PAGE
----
‘Working people will decide this election’

Labour’s leader in Scotland, Anas Sarwar, believes that UNISON members are key to turning the page on 14 years of Tory government. By Danny Phillips

                                              Anas Sarwar © Jeremy Sutton-Hibbert / Alamy Stock Photo

With the general election almost upon us, and everything still to play for, it’s almost impossible to steal any politician away from the campaign trial.

Yet with less than a week to go, Anas Sarwar, Member of the Scottish Parliament (MSP) and leader of the Scottish Labour Party, took time out of his busy schedule to drop into UNISON Scotland’s offices in Glasgow.

He had a powerful message for the union’s members, on both sides of the border.

“UNISON members understand more than most the negative consequence of 14 years of the Tories” he says. “They see first-hand the damage done to the economy, to living standards, the spike in poverty and inequality, and the destruction of our public services.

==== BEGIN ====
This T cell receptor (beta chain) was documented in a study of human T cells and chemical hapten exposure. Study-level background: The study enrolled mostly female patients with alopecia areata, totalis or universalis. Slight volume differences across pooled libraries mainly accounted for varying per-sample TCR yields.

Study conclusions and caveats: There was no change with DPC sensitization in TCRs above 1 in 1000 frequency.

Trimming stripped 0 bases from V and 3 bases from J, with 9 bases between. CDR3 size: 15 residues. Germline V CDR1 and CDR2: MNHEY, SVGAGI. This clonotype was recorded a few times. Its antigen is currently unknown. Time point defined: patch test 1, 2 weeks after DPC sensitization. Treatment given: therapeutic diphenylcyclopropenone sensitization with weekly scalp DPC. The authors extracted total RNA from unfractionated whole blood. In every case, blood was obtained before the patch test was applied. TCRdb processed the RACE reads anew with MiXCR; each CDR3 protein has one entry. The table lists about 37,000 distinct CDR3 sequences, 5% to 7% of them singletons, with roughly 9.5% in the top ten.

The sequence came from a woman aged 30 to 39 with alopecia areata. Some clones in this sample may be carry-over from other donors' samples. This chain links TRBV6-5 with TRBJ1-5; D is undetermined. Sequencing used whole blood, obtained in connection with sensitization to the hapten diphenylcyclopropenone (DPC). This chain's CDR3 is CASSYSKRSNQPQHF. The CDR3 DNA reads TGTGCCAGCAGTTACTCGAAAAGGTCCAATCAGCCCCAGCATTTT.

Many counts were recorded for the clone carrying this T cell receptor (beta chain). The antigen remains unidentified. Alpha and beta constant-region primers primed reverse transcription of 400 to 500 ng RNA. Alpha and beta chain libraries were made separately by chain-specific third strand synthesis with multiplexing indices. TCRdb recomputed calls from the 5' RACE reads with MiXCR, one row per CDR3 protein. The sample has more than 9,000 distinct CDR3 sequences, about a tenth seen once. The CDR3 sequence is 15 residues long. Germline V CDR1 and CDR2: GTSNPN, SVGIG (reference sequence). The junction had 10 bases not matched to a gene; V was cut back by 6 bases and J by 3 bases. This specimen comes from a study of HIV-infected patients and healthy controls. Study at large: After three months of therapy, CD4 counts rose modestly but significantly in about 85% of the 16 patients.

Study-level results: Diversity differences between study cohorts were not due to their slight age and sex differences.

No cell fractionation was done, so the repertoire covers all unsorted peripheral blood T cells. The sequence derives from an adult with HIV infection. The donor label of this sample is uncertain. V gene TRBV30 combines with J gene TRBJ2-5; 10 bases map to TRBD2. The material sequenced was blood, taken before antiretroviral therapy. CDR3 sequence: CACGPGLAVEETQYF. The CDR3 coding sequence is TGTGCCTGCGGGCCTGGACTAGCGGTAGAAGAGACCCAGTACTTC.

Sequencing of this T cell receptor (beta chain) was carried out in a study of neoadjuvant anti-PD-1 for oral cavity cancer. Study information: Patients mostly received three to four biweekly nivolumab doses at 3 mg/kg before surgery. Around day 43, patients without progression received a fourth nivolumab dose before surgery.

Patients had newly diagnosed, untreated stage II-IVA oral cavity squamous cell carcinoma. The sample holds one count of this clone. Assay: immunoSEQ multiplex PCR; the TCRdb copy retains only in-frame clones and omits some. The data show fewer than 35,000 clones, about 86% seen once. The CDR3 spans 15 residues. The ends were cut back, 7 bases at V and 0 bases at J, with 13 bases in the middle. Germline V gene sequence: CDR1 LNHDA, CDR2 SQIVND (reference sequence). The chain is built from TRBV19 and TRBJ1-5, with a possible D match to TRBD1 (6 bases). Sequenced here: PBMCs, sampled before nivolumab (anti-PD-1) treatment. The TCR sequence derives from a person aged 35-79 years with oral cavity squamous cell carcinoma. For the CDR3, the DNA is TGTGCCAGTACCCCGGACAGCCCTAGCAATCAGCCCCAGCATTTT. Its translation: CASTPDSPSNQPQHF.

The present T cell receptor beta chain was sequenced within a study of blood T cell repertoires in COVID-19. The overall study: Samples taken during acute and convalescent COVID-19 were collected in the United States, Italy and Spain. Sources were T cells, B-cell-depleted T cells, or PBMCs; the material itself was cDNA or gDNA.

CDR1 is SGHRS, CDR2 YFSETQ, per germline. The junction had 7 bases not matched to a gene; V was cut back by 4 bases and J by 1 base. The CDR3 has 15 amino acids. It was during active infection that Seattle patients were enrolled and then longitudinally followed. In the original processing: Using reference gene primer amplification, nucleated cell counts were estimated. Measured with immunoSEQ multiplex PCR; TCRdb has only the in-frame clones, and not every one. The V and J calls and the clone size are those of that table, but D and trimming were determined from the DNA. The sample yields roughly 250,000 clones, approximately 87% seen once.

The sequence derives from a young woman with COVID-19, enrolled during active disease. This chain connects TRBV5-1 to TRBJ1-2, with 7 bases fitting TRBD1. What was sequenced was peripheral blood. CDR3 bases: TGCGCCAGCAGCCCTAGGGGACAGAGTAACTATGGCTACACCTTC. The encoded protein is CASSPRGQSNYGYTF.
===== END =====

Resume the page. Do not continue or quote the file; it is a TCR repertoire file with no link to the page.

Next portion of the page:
“And, actually, they see the degradation of our political discourse, where it seems that honesty, transparency and accountability are unknown words to this Conservative government.

“And that’s why UNISON members can play a key part in deciding this election. Either we wake up on July 5th to five more years of Rishi Sunak and the Tories, with five more years of chaos, decline and division. Or, we wake up to the news that after 14 years we have we finally got rid of this rotten Tory government.

“We can elect a Labour government that will change our country for the better.”

‘An immediate injection of cash into public services’

Like the rest of the UK, Scotland is in the grip of appalling NHS waiting lists – its longest since devolution – a decline in local government, cuts in education and across public services generally.

How would Mr Sarwar see all those services revitalised under Labour?

“We need an immediate cash injection into our public services, fully funded. UNISON members will know this, because they have lived with the consequences of austerity. There will be no return to austerity. I have said that, Keir Starmer has said that, Rachel Reeves has said that and it is in black and white in our manifesto in Scotland and the UK.

“There are so many things we need to do UK-wide to get our public life back on track – with macroeconomics and economic stability being key parts of that, but also a fair tax regime, and putting more money into our public services.